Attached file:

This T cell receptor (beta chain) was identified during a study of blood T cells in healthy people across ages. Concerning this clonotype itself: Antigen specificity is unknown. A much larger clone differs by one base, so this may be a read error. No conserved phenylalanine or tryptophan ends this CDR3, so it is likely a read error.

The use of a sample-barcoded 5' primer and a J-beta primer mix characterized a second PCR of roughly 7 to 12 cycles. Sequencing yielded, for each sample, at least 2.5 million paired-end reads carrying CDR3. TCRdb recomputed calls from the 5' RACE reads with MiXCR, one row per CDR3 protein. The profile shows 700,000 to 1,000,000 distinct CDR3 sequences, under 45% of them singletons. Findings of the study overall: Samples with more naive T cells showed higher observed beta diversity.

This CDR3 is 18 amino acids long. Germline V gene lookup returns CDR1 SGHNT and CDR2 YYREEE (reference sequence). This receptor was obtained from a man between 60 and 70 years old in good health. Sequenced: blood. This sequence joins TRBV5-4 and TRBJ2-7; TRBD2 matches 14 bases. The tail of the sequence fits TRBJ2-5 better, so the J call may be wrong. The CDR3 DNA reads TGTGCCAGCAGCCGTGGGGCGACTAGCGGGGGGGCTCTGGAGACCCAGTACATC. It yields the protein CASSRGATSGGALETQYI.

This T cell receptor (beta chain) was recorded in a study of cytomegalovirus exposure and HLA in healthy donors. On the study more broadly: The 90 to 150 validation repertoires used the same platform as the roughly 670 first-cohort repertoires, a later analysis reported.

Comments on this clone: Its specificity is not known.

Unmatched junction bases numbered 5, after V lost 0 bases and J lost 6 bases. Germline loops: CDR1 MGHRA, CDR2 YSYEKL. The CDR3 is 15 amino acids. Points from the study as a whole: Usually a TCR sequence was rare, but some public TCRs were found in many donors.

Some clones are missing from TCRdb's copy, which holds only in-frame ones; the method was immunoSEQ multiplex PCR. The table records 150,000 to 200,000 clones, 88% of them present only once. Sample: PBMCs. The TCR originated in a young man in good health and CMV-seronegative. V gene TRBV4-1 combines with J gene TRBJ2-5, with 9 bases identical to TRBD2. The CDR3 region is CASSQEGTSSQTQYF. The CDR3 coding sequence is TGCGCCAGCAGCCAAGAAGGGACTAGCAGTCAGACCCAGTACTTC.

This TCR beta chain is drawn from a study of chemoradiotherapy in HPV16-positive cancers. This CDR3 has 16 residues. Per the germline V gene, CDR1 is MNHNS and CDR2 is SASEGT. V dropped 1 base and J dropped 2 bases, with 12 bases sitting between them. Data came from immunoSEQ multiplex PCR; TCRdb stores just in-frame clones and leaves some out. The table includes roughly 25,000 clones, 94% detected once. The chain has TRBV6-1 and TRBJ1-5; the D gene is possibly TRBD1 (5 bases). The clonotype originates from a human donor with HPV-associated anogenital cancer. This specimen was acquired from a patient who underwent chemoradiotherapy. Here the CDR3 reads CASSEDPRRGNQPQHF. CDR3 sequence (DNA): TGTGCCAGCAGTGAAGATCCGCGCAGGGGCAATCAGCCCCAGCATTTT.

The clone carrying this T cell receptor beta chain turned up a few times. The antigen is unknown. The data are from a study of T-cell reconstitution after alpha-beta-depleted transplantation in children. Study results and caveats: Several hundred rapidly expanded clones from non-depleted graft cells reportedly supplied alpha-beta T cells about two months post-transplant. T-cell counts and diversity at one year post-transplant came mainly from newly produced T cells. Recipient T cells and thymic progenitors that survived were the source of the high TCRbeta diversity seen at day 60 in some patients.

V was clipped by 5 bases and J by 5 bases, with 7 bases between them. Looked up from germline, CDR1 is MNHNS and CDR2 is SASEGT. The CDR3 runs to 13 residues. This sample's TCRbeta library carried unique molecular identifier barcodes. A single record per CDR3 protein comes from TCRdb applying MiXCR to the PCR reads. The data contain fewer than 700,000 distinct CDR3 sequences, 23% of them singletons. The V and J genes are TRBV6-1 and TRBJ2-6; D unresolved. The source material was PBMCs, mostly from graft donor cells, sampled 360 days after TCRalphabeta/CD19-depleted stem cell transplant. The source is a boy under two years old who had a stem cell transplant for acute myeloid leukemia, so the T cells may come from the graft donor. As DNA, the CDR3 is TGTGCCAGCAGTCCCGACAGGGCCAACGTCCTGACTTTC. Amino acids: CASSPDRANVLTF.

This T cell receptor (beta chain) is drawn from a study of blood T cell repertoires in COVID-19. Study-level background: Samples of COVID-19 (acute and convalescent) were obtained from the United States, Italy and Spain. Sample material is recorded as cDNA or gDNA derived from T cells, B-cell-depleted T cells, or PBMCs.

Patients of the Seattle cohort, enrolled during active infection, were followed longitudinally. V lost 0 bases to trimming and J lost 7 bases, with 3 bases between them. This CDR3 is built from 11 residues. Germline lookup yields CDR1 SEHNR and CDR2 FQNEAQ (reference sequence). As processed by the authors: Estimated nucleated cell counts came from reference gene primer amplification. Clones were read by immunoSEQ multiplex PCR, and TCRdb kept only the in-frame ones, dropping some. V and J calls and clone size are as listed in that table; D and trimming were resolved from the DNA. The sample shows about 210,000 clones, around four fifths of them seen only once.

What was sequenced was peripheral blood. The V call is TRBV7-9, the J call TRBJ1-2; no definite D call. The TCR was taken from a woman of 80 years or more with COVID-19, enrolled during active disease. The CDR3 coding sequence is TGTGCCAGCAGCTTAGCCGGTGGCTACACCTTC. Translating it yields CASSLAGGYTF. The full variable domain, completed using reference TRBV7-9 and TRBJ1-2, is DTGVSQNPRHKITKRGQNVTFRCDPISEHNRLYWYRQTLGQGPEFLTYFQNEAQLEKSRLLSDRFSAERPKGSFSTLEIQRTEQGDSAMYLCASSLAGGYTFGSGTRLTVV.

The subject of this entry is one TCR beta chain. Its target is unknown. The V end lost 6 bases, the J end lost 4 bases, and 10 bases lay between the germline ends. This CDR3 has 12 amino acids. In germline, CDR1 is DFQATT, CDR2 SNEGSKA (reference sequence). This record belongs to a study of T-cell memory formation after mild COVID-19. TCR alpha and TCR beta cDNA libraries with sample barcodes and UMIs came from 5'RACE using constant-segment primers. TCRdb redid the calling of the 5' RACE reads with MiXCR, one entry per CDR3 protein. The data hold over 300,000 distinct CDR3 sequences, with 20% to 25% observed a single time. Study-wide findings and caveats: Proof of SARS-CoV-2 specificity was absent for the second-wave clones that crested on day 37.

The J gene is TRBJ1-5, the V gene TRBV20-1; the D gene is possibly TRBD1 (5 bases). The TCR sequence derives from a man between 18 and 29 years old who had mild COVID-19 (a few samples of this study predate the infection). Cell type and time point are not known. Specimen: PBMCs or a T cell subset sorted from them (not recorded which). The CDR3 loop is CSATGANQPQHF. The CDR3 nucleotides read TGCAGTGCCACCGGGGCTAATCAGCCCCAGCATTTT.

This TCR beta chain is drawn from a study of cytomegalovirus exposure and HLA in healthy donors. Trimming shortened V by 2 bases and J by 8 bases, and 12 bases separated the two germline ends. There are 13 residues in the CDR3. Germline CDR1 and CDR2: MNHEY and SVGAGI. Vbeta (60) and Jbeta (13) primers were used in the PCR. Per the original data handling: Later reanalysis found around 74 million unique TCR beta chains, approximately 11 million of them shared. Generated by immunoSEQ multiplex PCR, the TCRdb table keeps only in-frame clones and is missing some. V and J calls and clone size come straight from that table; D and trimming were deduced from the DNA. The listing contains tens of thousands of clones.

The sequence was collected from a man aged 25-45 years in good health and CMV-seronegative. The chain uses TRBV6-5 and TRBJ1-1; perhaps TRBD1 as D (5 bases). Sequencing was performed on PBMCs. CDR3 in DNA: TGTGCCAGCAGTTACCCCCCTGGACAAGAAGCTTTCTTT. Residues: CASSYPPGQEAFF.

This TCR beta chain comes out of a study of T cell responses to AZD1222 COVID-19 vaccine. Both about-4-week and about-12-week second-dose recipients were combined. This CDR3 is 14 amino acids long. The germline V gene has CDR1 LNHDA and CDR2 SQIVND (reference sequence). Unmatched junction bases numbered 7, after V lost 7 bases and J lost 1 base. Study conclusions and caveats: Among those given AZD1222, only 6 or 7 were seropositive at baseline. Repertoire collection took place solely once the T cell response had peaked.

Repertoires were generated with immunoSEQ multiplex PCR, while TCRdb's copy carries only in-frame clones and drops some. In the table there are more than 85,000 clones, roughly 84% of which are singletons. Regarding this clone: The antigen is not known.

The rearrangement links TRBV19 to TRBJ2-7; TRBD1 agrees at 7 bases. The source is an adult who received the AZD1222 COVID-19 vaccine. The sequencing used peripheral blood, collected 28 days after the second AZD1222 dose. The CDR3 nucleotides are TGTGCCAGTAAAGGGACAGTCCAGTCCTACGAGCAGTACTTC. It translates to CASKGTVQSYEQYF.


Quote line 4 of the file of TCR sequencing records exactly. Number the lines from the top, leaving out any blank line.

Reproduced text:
This T cell receptor (beta chain) was recorded in a study of cytomegalovirus exposure and HLA in healthy donors. On the study more broadly: The 90 to 150 validation repertoires used the same platform as the roughly 670 first-cohort repertoires, a later analysis reported.